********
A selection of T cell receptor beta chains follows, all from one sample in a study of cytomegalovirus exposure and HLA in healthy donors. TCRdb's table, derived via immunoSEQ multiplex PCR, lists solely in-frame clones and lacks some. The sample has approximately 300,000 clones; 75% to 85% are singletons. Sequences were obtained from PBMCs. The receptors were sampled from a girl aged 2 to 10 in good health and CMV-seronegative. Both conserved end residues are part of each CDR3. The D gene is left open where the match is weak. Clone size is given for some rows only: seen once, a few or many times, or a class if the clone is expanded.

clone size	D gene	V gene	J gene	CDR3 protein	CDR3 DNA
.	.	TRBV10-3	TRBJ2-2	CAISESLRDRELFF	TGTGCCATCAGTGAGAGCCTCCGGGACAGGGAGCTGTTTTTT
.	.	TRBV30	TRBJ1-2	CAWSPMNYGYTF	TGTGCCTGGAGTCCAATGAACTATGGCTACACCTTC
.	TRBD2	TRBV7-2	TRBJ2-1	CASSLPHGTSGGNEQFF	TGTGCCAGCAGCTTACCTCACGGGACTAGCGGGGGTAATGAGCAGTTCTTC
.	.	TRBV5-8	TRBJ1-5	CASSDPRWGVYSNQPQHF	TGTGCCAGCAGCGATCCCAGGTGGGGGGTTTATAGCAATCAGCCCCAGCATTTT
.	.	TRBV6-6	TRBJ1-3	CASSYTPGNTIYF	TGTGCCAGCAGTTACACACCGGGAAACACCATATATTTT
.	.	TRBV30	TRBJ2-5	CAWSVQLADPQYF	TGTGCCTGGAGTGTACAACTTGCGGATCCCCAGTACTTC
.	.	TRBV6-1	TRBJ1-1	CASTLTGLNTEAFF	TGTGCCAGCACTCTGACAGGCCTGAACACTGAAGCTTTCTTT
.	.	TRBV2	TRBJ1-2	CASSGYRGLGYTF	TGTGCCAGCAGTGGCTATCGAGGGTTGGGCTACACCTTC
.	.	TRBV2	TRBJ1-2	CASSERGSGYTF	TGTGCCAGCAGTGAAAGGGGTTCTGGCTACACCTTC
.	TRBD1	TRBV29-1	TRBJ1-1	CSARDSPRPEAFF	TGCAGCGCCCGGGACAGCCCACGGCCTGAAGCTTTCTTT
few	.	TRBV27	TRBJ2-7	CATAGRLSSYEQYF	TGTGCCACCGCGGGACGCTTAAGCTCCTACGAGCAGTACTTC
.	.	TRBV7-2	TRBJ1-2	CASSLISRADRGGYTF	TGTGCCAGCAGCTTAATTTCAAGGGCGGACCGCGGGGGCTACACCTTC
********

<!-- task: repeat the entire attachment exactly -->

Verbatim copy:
A selection of T cell receptor beta chains follows, all from one sample in a study of cytomegalovirus exposure and HLA in healthy donors. TCRdb's table, derived via immunoSEQ multiplex PCR, lists solely in-frame clones and lacks some. The sample has approximately 300,000 clones; 75% to 85% are singletons. Sequences were obtained from PBMCs. The receptors were sampled from a girl aged 2 to 10 in good health and CMV-seronegative. Both conserved end residues are part of each CDR3. The D gene is left open where the match is weak. Clone size is given for some rows only: seen once, a few or many times, or a class if the clone is expanded.

clone size	D gene	V gene	J gene	CDR3 protein	CDR3 DNA
.	.	TRBV10-3	TRBJ2-2	CAISESLRDRELFF	TGTGCCATCAGTGAGAGCCTCCGGGACAGGGAGCTGTTTTTT
.	.	TRBV30	TRBJ1-2	CAWSPMNYGYTF	TGTGCCTGGAGTCCAATGAACTATGGCTACACCTTC
.	TRBD2	TRBV7-2	TRBJ2-1	CASSLPHGTSGGNEQFF	TGTGCCAGCAGCTTACCTCACGGGACTAGCGGGGGTAATGAGCAGTTCTTC
.	.	TRBV5-8	TRBJ1-5	CASSDPRWGVYSNQPQHF	TGTGCCAGCAGCGATCCCAGGTGGGGGGTTTATAGCAATCAGCCCCAGCATTTT
.	.	TRBV6-6	TRBJ1-3	CASSYTPGNTIYF	TGTGCCAGCAGTTACACACCGGGAAACACCATATATTTT
.	.	TRBV30	TRBJ2-5	CAWSVQLADPQYF	TGTGCCTGGAGTGTACAACTTGCGGATCCCCAGTACTTC
.	.	TRBV6-1	TRBJ1-1	CASTLTGLNTEAFF	TGTGCCAGCACTCTGACAGGCCTGAACACTGAAGCTTTCTTT
.	.	TRBV2	TRBJ1-2	CASSGYRGLGYTF	TGTGCCAGCAGTGGCTATCGAGGGTTGGGCTACACCTTC
.	.	TRBV2	TRBJ1-2	CASSERGSGYTF	TGTGCCAGCAGTGAAAGGGGTTCTGGCTACACCTTC
.	TRBD1	TRBV29-1	TRBJ1-1	CSARDSPRPEAFF	TGCAGCGCCCGGGACAGCCCACGGCCTGAAGCTTTCTTT
few	.	TRBV27	TRBJ2-7	CATAGRLSSYEQYF	TGTGCCACCGCGGGACGCTTAAGCTCCTACGAGCAGTACTTC
.	.	TRBV7-2	TRBJ1-2	CASSLISRADRGGYTF	TGTGCCAGCAGCTTAATTTCAAGGGCGGACCGCGGGGGCTACACCTTC